What to Do If You Need to Have Surgery While Traveling

Most surgery is scheduled in advance, with plenty of time to notify your insurance company, choose a surgeon, schedule time away from work and generally prepare for the procedure and the recovery following. If you are traveling and need surgery, the chances are that your procedure was not planned in advance, and may, in fact, be an emergency.

If you are facing unexpected surgery while traveling in your own country or abroad, there are many things that you will need to do in order to have the best possible experience, both for your health and for your wallet. It can be a scary thing to have medical problems when you are out of your comfort zone, but your surgery can still be a successful one away from home.

A surgeon putting on gloves
 Michael H / Getty Images 

Choosing a Facility

For your health, choosing a facility may not or may not be an option. You may be taken to the closest facility that is capable of treating your particular illness. If your condition is not urgent, you may be given the opportunity to select a facility.

It would be a wise decision to pursue care at a facility that has a strong reputation in the type of care you need, as well as seeking out a facility that maximizes your insurance coverage.

It may not be possible to find a hospital that is accomplished by performing the procedure that you need that also is “in-network” for your insurance. In these circumstances, your health should be the priority, especially in situations where time is short, not your maximum out of pocket expense.

Insurance Concerns

Insurance coverage can vary widely from company to company and even between policies. Your individual coverage will determine what kind of financial support you can expect from your health insurance, and whether or not your procedure will be covered to the full extent of your policy. For example, a surgery that happens in another state may fall under “out of network” coverage, which is covered at a lower rate than “in-network.”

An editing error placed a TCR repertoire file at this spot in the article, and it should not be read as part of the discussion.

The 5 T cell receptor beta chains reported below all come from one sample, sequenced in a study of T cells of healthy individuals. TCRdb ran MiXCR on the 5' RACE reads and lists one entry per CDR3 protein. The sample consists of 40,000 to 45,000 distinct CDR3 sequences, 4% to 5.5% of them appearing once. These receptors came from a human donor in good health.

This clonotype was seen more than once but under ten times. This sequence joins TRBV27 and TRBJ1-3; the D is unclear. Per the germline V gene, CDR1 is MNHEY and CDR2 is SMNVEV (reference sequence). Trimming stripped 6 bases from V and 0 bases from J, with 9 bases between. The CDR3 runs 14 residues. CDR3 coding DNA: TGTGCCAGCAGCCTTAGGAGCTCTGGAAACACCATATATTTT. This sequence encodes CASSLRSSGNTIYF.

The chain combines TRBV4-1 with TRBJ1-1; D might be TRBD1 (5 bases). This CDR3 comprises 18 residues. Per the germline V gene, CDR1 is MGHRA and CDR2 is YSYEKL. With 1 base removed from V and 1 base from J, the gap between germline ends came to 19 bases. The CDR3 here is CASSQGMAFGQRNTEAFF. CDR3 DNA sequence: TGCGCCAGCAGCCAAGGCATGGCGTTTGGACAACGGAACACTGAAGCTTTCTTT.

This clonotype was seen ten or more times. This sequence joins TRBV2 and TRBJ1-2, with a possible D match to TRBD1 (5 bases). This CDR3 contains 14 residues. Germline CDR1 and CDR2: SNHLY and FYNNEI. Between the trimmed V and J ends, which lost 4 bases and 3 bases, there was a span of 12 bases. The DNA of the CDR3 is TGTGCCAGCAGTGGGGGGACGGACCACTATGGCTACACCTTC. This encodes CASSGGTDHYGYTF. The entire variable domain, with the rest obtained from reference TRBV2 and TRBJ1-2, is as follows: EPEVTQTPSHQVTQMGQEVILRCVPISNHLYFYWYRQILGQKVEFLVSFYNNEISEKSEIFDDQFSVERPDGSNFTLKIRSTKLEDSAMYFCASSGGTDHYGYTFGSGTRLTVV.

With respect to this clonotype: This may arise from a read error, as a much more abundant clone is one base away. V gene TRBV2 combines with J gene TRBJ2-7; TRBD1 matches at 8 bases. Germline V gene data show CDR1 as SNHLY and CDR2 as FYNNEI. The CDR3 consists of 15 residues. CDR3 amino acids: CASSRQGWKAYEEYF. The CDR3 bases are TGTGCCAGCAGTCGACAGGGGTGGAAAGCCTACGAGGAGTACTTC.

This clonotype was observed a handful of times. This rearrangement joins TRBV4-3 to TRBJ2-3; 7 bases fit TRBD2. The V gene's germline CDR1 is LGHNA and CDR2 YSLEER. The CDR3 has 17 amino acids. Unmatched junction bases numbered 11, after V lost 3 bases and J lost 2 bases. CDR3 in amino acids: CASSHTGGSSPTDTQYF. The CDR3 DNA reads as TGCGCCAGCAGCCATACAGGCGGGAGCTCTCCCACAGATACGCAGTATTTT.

Health Insurance While out of the Country

Some health insurance will not pay for any healthcare expenses that are incurred out of the country. Other companies may pay some percentage of the expenses. For example, Medicare will pay for emergency dialysis while traveling out of the country, but most other costs are not covered.

Most insurance companies will not pay for medical repatriation, which is the term for being returned to your home country for healthcare. Repatriation is typically done with a private jet used as a medical ambulance that is outfitted for medical care and is shockingly expensive, costing tens of thousands of dollars a day.

Individuals traveling outside of their home country are often encouraged to purchase travel insurance, which varies in coverage based on the policy purchased. Some extensively cover emergency medical treatment and repatriation, while others cover a portion of medical care.

These policies are typically inexpensive relative to the total cost of a trip outside the country and can literally be a lifesaver when high-quality healthcare is needed but unable to be obtained in the patient’s current location. Here is a list of things you, or your family, should keep in mind when an unexpected and unplanned surgery becomes reality while traveling:

  • Contact the local U.S. Embassy (or your embassy if you are not from the United States) and ask for their assistance in selecting a local facility if you are having difficulty finding an appropriate hospital.
  • Call your health insurance company and inform them about what is happening. Some companies limit coverage if they are not promptly notified.
  • Call your place of work and inform them of the change in your plans and a possible change in your return to work date.
  • Obtain medical records from home as quickly as possible if they contain information that will be helpful for the treatment for your current illness. 
  • If you have travel insurance, make the insurance company aware of your need to use your coverage.
  • The facility you use may offer translators to assist in your care. If the hospital typically provides care in a language that you are not fluent in, be sure to inquire about translation services.
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By Jennifer Whitlock, RN, MSN, FN
Jennifer Whitlock, RN, MSN, FNP-C, is a board-certified family nurse practitioner. She has experience in primary care and hospital medicine.